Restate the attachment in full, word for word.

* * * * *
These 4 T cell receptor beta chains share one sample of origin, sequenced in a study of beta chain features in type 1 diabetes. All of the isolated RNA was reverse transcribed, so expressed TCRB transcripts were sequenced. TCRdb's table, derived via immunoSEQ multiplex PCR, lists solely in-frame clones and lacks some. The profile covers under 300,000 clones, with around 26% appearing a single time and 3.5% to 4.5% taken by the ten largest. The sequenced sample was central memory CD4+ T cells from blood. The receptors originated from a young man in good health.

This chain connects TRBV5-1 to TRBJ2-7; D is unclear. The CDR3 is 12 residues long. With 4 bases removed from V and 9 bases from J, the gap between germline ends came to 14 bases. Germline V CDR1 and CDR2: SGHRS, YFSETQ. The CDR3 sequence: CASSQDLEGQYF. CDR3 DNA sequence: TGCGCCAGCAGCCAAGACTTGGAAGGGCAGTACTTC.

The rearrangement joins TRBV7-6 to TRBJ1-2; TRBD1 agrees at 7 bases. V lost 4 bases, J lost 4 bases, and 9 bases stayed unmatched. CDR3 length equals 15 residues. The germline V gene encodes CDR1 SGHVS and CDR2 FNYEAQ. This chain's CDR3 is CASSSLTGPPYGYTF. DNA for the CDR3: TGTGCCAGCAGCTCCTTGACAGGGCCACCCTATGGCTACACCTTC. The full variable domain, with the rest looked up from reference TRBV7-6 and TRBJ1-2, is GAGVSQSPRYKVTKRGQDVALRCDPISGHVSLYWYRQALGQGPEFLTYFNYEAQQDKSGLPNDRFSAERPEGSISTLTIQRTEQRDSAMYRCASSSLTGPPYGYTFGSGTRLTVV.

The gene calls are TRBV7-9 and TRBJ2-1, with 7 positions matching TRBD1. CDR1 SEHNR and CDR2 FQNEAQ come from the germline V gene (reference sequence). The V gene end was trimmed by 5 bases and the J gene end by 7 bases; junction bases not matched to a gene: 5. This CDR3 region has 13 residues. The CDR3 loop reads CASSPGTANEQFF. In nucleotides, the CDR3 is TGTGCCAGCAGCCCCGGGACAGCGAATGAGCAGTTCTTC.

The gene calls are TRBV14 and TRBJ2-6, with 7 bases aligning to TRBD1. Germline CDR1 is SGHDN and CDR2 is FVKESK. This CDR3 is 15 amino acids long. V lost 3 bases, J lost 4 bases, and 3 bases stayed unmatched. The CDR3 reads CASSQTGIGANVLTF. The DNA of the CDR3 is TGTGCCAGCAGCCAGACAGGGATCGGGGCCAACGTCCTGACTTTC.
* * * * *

These 4 T cell receptor beta chains share one sample of origin, sequenced in a study of beta chain features in type 1 diabetes. All of the isolated RNA was reverse transcribed, so expressed TCRB transcripts were sequenced. TCRdb's table, derived via immunoSEQ multiplex PCR, lists solely in-frame clones and lacks some. The profile covers under 300,000 clones, with around 26% appearing a single time and 3.5% to 4.5% taken by the ten largest. The sequenced sample was central memory CD4+ T cells from blood. The receptors originated from a young man in good health.

This chain connects TRBV5-1 to TRBJ2-7; D is unclear. The CDR3 is 12 residues long. With 4 bases removed from V and 9 bases from J, the gap between germline ends came to 14 bases. Germline V CDR1 and CDR2: SGHRS, YFSETQ. The CDR3 sequence: CASSQDLEGQYF. CDR3 DNA sequence: TGCGCCAGCAGCCAAGACTTGGAAGGGCAGTACTTC.

The rearrangement joins TRBV7-6 to TRBJ1-2; TRBD1 agrees at 7 bases. V lost 4 bases, J lost 4 bases, and 9 bases stayed unmatched. CDR3 length equals 15 residues. The germline V gene encodes CDR1 SGHVS and CDR2 FNYEAQ. This chain's CDR3 is CASSSLTGPPYGYTF. DNA for the CDR3: TGTGCCAGCAGCTCCTTGACAGGGCCACCCTATGGCTACACCTTC. The full variable domain, with the rest looked up from reference TRBV7-6 and TRBJ1-2, is GAGVSQSPRYKVTKRGQDVALRCDPISGHVSLYWYRQALGQGPEFLTYFNYEAQQDKSGLPNDRFSAERPEGSISTLTIQRTEQRDSAMYRCASSSLTGPPYGYTFGSGTRLTVV.

The gene calls are TRBV7-9 and TRBJ2-1, with 7 positions matching TRBD1. CDR1 SEHNR and CDR2 FQNEAQ come from the germline V gene (reference sequence). The V gene end was trimmed by 5 bases and the J gene end by 7 bases; junction bases not matched to a gene: 5. This CDR3 region has 13 residues. The CDR3 loop reads CASSPGTANEQFF. In nucleotides, the CDR3 is TGTGCCAGCAGCCCCGGGACAGCGAATGAGCAGTTCTTC.

The gene calls are TRBV14 and TRBJ2-6, with 7 bases aligning to TRBD1. Germline CDR1 is SGHDN and CDR2 is FVKESK. This CDR3 is 15 amino acids long. V lost 3 bases, J lost 4 bases, and 3 bases stayed unmatched. The CDR3 reads CASSQTGIGANVLTF. The DNA of the CDR3 is TGTGCCAGCAGCCAGACAGGGATCGGGGCCAACGTCCTGACTTTC.